Why You Should Fund Kevin Sousa’s Superior Motors
It’s not just a groundbreaking restaurant; it’s a belief in a radical idea for urban renewal.
Photos by Nara Garber
On Monday, one of — if not the — region’s most ambitious Kickstarter campaigns to date will close: chef Kevin Sousa’s fundraiser to build the audacious, hopeful, beautiful Superior Motors in Braddock. At the time of writing, 737 backers have pledged $147,016 of the $250,000 goal. Many more have helped spread the word.
Much has been written about this ambitious project, with most of the narrative anchored by Sousa’s nationally acclaimed talent and penchant for pushing the envelope. Much also has been written about Braddock and the many initiatives that Mayor John Fetterman has undertaken to revitalize the town. Though Superior Motors brings together these two creative forces, it is more than the sum of Sousa + Fetterman. The project’s success hinges on people to open their hearts and believe in the possibilities and potential that Superior Motors will represent.
The Superior Motors Ecosystem
What is the vision that drives Superior Motors? It starts with a belief that an abandoned town has potential to renew.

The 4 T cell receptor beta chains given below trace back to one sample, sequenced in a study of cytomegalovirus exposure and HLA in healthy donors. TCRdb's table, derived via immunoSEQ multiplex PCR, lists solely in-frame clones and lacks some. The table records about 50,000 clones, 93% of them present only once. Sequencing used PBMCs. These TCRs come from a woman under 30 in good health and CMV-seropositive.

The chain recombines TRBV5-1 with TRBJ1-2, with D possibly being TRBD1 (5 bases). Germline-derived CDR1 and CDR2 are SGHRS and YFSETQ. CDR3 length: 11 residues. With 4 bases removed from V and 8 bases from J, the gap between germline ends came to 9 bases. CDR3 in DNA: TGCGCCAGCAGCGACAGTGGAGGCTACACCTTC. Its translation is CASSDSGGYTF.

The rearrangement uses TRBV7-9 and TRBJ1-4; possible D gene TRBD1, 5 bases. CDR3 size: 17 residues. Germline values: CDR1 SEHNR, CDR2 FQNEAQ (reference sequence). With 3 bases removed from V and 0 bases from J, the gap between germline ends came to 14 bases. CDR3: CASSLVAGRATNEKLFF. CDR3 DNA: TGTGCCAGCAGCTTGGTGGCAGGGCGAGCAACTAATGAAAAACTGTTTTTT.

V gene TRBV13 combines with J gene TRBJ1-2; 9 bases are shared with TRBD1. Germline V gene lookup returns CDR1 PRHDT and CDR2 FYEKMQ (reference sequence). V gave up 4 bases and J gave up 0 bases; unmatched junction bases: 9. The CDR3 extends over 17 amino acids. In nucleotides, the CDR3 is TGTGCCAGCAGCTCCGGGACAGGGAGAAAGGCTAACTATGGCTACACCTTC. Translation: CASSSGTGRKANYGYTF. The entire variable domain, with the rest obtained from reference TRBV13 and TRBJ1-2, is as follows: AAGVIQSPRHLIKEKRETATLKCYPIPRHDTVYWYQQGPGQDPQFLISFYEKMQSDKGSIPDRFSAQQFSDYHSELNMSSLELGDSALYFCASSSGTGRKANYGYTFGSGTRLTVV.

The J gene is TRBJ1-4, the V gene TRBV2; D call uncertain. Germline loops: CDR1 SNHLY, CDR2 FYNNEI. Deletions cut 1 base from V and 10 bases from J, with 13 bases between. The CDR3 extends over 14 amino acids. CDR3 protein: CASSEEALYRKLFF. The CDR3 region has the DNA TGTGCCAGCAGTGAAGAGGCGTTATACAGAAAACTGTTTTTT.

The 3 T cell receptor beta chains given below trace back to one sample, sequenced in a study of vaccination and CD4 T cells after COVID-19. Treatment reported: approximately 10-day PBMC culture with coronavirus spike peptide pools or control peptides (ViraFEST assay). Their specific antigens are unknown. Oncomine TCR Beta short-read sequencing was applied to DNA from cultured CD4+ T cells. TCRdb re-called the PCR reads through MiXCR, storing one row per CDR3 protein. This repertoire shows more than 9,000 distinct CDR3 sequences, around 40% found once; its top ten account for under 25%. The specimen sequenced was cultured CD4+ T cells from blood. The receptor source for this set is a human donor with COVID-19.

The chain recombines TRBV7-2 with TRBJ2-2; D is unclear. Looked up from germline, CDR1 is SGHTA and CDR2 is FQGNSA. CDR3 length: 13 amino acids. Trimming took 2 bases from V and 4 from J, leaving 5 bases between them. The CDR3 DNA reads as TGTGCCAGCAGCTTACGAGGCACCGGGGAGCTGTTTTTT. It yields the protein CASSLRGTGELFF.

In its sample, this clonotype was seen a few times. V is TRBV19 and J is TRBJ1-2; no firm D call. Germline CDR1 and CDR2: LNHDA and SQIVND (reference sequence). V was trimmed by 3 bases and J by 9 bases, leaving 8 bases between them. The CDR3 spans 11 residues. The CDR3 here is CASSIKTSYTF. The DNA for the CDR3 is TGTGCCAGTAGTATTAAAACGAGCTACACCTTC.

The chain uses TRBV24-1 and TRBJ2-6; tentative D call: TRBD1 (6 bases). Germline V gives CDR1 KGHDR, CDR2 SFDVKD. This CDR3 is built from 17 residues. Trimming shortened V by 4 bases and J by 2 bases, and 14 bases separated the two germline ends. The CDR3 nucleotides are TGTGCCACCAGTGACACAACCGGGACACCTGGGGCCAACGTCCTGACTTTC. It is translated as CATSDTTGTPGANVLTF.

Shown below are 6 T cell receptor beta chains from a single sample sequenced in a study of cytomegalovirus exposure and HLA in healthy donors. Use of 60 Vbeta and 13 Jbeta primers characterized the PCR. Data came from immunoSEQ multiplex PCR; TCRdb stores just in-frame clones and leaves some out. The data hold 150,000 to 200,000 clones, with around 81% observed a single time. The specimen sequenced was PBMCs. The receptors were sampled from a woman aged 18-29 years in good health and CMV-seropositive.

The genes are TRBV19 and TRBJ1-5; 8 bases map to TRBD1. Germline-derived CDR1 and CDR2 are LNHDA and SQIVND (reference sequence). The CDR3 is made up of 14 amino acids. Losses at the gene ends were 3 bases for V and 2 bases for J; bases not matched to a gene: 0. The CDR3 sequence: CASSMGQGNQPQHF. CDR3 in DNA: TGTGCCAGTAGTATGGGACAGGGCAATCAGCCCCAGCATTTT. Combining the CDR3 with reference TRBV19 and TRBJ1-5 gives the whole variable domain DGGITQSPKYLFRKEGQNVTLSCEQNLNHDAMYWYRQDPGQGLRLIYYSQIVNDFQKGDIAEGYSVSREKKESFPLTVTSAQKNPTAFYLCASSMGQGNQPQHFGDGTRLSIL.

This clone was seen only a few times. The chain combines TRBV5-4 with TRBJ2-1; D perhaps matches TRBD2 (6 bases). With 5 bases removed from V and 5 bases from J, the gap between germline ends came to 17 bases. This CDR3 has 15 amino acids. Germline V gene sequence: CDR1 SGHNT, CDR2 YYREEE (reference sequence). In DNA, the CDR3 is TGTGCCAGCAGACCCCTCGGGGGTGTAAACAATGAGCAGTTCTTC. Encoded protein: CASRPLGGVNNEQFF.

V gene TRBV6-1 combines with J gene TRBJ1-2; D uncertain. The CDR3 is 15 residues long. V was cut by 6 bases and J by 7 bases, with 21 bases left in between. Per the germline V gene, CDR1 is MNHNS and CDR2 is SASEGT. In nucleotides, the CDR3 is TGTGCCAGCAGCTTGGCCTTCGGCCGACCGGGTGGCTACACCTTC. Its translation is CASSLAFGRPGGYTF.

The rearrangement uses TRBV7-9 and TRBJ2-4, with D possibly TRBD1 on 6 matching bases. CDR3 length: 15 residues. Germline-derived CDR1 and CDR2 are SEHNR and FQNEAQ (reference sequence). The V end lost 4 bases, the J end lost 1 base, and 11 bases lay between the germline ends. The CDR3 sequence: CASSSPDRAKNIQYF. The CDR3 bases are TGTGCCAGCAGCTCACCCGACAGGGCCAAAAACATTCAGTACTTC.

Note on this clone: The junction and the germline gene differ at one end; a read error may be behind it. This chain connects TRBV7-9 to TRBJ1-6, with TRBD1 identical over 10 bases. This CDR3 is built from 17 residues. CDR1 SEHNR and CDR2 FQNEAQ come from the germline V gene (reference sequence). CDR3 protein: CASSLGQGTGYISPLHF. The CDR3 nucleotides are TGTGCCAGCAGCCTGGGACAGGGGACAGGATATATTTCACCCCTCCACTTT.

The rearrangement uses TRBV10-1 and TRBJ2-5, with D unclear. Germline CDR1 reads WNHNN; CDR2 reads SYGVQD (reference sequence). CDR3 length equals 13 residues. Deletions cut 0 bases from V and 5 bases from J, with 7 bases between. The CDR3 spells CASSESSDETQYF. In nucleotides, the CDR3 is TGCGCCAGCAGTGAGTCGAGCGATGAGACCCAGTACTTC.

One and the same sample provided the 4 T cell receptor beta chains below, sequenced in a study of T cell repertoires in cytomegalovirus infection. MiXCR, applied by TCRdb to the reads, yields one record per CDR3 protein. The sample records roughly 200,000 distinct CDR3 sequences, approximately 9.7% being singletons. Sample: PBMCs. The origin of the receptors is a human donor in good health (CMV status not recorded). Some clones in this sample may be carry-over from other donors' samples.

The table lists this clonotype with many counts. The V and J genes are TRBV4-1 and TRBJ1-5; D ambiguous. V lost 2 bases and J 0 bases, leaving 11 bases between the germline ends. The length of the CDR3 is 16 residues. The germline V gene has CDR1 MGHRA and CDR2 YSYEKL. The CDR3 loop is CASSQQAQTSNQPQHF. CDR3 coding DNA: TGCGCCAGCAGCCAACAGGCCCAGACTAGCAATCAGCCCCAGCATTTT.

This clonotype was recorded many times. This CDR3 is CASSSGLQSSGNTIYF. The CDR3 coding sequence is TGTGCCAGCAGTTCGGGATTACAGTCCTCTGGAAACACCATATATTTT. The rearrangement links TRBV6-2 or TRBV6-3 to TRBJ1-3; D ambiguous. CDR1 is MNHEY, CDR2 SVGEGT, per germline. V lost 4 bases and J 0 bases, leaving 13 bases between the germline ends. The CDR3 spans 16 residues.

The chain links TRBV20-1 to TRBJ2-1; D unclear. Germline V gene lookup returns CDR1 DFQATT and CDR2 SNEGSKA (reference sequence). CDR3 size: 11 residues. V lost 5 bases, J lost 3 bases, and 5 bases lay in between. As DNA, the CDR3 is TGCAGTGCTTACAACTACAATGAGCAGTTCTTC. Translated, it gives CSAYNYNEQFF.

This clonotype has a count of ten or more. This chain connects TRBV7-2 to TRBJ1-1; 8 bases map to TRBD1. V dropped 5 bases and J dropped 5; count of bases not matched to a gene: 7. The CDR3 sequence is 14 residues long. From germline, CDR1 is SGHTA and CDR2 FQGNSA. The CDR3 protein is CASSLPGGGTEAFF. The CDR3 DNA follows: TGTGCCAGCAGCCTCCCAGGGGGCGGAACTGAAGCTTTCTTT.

Braddock has lost 90 percent of its population. Once a booming industrial hub of 20,000 people in the 1920s, a little more than 2,000 remain, and 35 percent live below the poverty line (compared to 16 percent in the nation). After the steel mills closed, Braddock was abandoned and forgotten.
Fetterman has consistently been firing off catalysts to stoke the fires of change: the Nyia Page Community Center, a rehabilitated convent that serves as housing for visiting artists; the Braddock Youth Project; Braddock Redux; his wife Gisele Fetterman’s Freestore; and policies supporting initiatives, such as Grow Pittsburgh’s Braddock Farms, art gallery Unsmoke Systems and upstart brewery The Brew Gentlemen. Fetterman’s efforts have created a national buzz about Braddock, with Levi’s featuring the town in a 2010 commercial spot.